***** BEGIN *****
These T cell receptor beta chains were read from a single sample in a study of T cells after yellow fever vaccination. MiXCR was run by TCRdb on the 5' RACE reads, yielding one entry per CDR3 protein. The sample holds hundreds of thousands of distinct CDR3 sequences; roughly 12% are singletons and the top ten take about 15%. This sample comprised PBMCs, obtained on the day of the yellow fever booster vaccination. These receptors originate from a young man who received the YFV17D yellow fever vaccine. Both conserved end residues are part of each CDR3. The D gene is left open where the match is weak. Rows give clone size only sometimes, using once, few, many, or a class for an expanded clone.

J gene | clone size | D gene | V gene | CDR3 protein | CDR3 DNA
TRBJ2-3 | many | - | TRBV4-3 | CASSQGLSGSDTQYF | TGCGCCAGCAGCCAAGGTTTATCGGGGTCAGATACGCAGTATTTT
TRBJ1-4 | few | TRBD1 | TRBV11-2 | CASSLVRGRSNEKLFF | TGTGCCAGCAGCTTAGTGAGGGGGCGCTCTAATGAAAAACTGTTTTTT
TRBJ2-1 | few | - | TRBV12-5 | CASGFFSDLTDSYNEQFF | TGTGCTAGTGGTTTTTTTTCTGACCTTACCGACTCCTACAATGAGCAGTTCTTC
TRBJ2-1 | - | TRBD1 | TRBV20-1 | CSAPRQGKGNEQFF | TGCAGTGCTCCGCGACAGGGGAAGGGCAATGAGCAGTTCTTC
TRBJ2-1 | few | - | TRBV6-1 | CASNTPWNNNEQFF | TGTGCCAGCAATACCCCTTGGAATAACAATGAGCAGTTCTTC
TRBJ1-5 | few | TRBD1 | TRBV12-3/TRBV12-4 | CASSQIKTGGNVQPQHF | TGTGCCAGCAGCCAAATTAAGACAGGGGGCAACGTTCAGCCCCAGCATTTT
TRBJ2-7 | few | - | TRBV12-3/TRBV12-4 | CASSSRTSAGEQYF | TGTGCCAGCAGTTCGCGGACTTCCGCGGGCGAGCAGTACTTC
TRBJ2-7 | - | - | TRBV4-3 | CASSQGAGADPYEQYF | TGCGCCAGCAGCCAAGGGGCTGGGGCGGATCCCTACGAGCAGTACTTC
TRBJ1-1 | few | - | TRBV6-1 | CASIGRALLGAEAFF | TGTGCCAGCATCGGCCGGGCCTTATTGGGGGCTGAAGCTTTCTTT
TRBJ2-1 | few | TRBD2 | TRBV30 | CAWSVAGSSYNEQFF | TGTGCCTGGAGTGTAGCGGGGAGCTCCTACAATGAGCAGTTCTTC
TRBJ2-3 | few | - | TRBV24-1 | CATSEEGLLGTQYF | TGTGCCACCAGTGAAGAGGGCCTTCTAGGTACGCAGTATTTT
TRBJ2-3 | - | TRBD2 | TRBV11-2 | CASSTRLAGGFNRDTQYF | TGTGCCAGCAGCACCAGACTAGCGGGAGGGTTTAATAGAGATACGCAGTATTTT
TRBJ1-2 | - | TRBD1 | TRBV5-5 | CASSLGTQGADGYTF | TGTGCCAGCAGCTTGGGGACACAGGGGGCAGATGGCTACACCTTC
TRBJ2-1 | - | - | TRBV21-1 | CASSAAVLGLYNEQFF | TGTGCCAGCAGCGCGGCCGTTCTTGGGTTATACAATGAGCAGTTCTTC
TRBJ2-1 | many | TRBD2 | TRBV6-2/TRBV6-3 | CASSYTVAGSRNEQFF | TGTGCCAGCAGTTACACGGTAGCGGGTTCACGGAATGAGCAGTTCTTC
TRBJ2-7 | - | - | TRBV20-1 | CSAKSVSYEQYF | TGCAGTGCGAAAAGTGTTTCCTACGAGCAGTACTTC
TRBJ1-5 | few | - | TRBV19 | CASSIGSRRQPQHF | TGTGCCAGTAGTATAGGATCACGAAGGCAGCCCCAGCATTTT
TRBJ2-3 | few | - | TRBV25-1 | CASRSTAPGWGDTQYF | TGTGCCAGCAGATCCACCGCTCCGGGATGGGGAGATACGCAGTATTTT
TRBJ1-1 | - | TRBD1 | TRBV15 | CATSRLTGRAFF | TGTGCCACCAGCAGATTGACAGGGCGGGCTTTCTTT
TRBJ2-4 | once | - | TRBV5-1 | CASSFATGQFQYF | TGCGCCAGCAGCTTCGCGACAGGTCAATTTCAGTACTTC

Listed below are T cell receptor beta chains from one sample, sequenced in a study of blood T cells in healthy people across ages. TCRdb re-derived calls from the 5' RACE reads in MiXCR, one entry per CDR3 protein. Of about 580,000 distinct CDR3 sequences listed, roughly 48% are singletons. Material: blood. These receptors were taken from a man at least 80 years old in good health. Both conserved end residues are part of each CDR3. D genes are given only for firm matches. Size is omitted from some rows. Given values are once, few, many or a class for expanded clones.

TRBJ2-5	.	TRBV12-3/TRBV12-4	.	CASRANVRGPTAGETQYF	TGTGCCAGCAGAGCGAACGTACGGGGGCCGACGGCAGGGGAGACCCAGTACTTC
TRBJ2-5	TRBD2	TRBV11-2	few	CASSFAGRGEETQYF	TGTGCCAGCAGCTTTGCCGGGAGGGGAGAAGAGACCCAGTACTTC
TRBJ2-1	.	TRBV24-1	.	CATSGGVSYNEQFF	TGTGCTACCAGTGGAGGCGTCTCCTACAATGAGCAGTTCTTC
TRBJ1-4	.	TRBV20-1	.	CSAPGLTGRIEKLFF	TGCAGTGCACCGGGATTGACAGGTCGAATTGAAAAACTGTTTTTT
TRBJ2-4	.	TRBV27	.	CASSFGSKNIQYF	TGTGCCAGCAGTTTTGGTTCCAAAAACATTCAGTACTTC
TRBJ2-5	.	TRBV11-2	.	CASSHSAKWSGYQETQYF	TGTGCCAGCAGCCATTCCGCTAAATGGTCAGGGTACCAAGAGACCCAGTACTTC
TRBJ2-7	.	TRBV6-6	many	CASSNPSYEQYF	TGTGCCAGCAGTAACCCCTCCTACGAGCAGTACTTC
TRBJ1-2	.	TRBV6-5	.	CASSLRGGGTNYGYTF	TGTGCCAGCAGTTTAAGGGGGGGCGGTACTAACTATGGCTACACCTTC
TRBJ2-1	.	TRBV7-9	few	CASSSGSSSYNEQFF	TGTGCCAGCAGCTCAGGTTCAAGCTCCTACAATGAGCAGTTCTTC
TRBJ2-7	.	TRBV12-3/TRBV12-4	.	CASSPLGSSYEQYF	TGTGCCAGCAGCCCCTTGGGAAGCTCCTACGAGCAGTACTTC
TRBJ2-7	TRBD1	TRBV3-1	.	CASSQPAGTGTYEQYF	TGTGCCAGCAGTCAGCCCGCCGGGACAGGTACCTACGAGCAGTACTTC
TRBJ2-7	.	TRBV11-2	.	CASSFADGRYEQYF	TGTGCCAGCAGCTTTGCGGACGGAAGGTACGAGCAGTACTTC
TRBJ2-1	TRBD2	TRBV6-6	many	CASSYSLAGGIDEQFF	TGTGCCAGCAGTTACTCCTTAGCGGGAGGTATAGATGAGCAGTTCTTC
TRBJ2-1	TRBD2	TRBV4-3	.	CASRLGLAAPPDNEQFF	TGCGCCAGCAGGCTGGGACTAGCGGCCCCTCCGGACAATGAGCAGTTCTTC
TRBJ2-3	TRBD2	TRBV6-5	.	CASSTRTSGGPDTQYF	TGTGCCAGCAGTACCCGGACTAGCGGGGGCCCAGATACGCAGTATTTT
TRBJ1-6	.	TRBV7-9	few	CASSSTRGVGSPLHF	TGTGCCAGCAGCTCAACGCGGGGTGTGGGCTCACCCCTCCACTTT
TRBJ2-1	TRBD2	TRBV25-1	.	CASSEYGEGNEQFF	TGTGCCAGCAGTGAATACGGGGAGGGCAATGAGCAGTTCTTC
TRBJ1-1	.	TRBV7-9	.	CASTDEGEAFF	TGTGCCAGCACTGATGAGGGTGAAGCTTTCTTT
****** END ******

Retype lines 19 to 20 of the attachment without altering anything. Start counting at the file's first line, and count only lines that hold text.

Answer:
TRBJ1-5 | few | - | TRBV19 | CASSIGSRRQPQHF | TGTGCCAGTAGTATAGGATCACGAAGGCAGCCCCAGCATTTT
TRBJ2-3 | few | - | TRBV25-1 | CASRSTAPGWGDTQYF | TGTGCCAGCAGATCCACCGCTCCGGGATGGGGAGATACGCAGTATTTT